3 Errors of Execution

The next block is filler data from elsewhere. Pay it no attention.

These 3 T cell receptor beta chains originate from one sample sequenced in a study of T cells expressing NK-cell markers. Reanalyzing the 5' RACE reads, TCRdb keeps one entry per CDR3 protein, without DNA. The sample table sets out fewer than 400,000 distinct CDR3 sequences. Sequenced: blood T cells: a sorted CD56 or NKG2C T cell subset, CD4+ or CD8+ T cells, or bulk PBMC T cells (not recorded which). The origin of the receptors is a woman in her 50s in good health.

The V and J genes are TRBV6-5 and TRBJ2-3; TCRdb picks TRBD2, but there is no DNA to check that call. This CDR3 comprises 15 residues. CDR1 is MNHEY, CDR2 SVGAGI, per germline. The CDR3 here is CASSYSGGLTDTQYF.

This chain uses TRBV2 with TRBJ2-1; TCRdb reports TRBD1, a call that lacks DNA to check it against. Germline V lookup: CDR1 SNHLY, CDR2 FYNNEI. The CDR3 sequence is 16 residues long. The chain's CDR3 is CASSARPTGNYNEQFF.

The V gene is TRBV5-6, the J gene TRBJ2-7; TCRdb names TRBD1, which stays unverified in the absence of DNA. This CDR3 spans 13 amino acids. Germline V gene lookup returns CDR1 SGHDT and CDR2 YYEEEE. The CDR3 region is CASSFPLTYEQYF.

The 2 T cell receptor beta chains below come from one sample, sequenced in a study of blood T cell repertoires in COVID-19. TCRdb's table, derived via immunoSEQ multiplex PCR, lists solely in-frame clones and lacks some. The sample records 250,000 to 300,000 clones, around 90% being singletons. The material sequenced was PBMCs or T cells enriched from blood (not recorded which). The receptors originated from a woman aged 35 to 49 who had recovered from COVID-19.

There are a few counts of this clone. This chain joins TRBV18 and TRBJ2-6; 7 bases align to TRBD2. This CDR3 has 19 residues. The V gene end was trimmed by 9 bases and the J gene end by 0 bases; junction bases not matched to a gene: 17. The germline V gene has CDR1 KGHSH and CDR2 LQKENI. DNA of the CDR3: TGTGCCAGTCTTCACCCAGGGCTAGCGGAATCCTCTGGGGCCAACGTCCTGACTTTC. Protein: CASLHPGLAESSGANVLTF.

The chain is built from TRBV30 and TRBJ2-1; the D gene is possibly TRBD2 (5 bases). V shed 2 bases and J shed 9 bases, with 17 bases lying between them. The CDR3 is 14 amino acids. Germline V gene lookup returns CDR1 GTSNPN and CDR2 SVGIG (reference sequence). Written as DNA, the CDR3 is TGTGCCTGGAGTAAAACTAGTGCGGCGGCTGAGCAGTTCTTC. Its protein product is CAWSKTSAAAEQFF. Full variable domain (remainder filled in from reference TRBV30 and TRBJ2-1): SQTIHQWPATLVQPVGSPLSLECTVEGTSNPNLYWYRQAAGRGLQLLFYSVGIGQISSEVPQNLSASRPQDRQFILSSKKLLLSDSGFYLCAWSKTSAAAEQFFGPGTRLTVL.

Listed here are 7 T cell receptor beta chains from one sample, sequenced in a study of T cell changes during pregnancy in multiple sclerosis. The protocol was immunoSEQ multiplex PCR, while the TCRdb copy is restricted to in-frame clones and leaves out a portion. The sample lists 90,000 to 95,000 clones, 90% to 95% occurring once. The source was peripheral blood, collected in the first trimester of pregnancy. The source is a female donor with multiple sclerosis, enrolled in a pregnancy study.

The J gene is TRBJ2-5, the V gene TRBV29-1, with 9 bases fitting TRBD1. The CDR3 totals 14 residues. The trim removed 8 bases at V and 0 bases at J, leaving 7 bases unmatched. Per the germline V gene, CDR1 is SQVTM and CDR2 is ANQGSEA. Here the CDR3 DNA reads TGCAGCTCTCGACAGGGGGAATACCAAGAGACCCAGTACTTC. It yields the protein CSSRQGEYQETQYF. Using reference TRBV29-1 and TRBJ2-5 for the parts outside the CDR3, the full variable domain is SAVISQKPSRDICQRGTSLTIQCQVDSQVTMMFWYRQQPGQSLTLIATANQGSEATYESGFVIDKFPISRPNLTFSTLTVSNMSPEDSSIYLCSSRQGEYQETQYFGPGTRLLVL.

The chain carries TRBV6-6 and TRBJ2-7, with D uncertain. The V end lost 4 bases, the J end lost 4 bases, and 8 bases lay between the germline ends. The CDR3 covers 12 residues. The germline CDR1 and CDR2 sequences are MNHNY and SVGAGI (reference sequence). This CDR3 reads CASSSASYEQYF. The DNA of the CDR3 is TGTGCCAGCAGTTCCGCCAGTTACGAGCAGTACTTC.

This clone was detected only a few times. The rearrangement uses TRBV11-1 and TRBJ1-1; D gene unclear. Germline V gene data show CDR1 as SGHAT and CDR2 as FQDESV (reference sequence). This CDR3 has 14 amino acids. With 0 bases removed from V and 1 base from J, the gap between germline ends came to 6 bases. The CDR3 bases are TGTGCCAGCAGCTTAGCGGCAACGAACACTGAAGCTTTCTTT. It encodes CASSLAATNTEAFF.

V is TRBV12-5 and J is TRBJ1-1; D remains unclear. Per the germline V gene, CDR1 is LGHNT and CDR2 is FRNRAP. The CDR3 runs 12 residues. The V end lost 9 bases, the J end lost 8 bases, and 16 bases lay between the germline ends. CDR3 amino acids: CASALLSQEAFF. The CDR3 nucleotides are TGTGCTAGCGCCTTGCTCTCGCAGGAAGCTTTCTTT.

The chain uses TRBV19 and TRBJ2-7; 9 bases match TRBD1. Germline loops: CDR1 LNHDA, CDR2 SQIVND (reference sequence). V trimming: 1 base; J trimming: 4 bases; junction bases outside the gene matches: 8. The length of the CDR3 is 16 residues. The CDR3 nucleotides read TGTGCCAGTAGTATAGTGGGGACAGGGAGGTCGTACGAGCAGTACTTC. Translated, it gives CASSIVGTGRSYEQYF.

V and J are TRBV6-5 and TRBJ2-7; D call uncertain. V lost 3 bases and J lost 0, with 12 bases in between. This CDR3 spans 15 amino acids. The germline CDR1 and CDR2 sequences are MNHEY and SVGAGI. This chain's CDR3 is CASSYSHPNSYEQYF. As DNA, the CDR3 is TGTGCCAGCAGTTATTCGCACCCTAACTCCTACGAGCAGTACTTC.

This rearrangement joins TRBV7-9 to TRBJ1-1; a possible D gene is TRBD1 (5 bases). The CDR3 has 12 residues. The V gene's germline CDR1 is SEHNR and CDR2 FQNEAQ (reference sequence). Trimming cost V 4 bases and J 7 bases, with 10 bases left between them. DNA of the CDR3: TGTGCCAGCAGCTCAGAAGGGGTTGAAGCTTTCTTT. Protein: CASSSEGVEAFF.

Alan was the longtime chairman/CEO of a company where he had worked for most of his career, moving up through the accounting and financial management paths to become CFO, and then into the top job. He was fiercely proud of the company's traditions and heritage and described himself as a “conservative traditionalist.” He believed that a reliable, well-designed product would attract customers on its own, that brand management and advertising were much less important areas in which to invest, that small, safe steps were better than large, bold strategic moves, and that keeping costs low, even if cost-reduction might jeopardize innovation, was one of the most important tasks of a CEO. He abhorred taking risks. It was, therefore, ...

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